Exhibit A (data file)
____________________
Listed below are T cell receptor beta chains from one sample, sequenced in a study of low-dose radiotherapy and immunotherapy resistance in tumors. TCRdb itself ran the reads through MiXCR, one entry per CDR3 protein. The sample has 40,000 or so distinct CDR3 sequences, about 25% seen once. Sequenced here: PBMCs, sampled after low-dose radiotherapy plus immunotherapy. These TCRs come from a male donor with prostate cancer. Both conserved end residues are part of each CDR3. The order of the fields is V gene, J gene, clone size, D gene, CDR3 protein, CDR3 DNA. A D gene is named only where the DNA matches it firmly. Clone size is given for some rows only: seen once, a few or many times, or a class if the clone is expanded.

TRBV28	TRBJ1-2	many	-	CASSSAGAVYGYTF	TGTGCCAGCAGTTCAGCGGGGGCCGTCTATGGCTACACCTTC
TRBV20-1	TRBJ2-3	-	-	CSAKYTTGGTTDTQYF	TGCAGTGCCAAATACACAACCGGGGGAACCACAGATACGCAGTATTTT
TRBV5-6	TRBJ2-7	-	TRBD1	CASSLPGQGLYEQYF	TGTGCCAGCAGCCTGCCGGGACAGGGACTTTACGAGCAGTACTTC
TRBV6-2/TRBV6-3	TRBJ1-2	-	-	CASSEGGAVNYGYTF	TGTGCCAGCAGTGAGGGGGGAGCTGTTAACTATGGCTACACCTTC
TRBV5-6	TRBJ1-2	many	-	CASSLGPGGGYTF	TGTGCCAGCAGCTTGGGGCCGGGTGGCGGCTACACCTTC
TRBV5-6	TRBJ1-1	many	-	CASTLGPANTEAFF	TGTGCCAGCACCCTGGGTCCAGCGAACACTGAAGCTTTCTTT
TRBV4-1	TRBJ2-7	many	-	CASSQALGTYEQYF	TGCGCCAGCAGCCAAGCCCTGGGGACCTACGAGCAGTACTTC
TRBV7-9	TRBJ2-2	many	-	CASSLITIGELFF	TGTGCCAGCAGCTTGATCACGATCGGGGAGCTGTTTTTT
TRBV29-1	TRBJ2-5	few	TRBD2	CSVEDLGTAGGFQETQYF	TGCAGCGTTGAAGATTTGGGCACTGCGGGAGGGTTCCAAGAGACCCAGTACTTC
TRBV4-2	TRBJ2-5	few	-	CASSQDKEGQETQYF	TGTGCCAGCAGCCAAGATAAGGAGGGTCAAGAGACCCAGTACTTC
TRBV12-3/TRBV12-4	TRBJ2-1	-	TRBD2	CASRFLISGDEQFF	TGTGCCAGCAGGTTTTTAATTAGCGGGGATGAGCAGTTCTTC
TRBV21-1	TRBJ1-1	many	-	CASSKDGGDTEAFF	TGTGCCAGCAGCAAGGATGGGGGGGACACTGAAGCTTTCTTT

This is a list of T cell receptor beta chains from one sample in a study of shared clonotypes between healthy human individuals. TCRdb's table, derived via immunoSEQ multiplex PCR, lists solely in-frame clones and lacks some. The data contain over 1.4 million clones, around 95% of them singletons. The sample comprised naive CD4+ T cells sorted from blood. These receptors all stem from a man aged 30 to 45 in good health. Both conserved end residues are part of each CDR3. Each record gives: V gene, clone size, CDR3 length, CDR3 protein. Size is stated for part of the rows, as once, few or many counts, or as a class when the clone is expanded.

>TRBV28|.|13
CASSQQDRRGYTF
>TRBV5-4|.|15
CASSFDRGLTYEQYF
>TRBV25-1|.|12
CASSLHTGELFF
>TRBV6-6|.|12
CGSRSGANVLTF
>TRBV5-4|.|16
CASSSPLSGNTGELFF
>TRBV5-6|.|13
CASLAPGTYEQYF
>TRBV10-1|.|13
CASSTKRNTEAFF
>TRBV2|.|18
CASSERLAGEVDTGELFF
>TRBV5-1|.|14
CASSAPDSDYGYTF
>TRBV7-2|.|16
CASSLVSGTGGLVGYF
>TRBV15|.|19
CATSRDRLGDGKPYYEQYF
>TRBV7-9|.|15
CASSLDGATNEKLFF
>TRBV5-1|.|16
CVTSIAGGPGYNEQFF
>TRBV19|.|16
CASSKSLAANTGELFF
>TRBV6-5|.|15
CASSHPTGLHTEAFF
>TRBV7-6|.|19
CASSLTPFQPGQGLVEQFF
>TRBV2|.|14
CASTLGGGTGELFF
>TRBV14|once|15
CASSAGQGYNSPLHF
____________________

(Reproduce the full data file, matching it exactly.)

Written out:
Listed below are T cell receptor beta chains from one sample, sequenced in a study of low-dose radiotherapy and immunotherapy resistance in tumors. TCRdb itself ran the reads through MiXCR, one entry per CDR3 protein. The sample has 40,000 or so distinct CDR3 sequences, about 25% seen once. Sequenced here: PBMCs, sampled after low-dose radiotherapy plus immunotherapy. These TCRs come from a male donor with prostate cancer. Both conserved end residues are part of each CDR3. The order of the fields is V gene, J gene, clone size, D gene, CDR3 protein, CDR3 DNA. A D gene is named only where the DNA matches it firmly. Clone size is given for some rows only: seen once, a few or many times, or a class if the clone is expanded.

TRBV28	TRBJ1-2	many	-	CASSSAGAVYGYTF	TGTGCCAGCAGTTCAGCGGGGGCCGTCTATGGCTACACCTTC
TRBV20-1	TRBJ2-3	-	-	CSAKYTTGGTTDTQYF	TGCAGTGCCAAATACACAACCGGGGGAACCACAGATACGCAGTATTTT
TRBV5-6	TRBJ2-7	-	TRBD1	CASSLPGQGLYEQYF	TGTGCCAGCAGCCTGCCGGGACAGGGACTTTACGAGCAGTACTTC
TRBV6-2/TRBV6-3	TRBJ1-2	-	-	CASSEGGAVNYGYTF	TGTGCCAGCAGTGAGGGGGGAGCTGTTAACTATGGCTACACCTTC
TRBV5-6	TRBJ1-2	many	-	CASSLGPGGGYTF	TGTGCCAGCAGCTTGGGGCCGGGTGGCGGCTACACCTTC
TRBV5-6	TRBJ1-1	many	-	CASTLGPANTEAFF	TGTGCCAGCACCCTGGGTCCAGCGAACACTGAAGCTTTCTTT
TRBV4-1	TRBJ2-7	many	-	CASSQALGTYEQYF	TGCGCCAGCAGCCAAGCCCTGGGGACCTACGAGCAGTACTTC
TRBV7-9	TRBJ2-2	many	-	CASSLITIGELFF	TGTGCCAGCAGCTTGATCACGATCGGGGAGCTGTTTTTT
TRBV29-1	TRBJ2-5	few	TRBD2	CSVEDLGTAGGFQETQYF	TGCAGCGTTGAAGATTTGGGCACTGCGGGAGGGTTCCAAGAGACCCAGTACTTC
TRBV4-2	TRBJ2-5	few	-	CASSQDKEGQETQYF	TGTGCCAGCAGCCAAGATAAGGAGGGTCAAGAGACCCAGTACTTC
TRBV12-3/TRBV12-4	TRBJ2-1	-	TRBD2	CASRFLISGDEQFF	TGTGCCAGCAGGTTTTTAATTAGCGGGGATGAGCAGTTCTTC
TRBV21-1	TRBJ1-1	many	-	CASSKDGGDTEAFF	TGTGCCAGCAGCAAGGATGGGGGGGACACTGAAGCTTTCTTT

This is a list of T cell receptor beta chains from one sample in a study of shared clonotypes between healthy human individuals. TCRdb's table, derived via immunoSEQ multiplex PCR, lists solely in-frame clones and lacks some. The data contain over 1.4 million clones, around 95% of them singletons. The sample comprised naive CD4+ T cells sorted from blood. These receptors all stem from a man aged 30 to 45 in good health. Both conserved end residues are part of each CDR3. Each record gives: V gene, clone size, CDR3 length, CDR3 protein. Size is stated for part of the rows, as once, few or many counts, or as a class when the clone is expanded.

>TRBV28|.|13
CASSQQDRRGYTF
>TRBV5-4|.|15
CASSFDRGLTYEQYF
>TRBV25-1|.|12
CASSLHTGELFF
>TRBV6-6|.|12
CGSRSGANVLTF
>TRBV5-4|.|16
CASSSPLSGNTGELFF
>TRBV5-6|.|13
CASLAPGTYEQYF
>TRBV10-1|.|13
CASSTKRNTEAFF
>TRBV2|.|18
CASSERLAGEVDTGELFF
>TRBV5-1|.|14
CASSAPDSDYGYTF
>TRBV7-2|.|16
CASSLVSGTGGLVGYF
>TRBV15|.|19
CATSRDRLGDGKPYYEQYF
>TRBV7-9|.|15
CASSLDGATNEKLFF
>TRBV5-1|.|16
CVTSIAGGPGYNEQFF
>TRBV19|.|16
CASSKSLAANTGELFF
>TRBV6-5|.|15
CASSHPTGLHTEAFF
>TRBV7-6|.|19
CASSLTPFQPGQGLVEQFF
>TRBV2|.|14
CASTLGGGTGELFF
>TRBV14|once|15
CASSAGQGYNSPLHF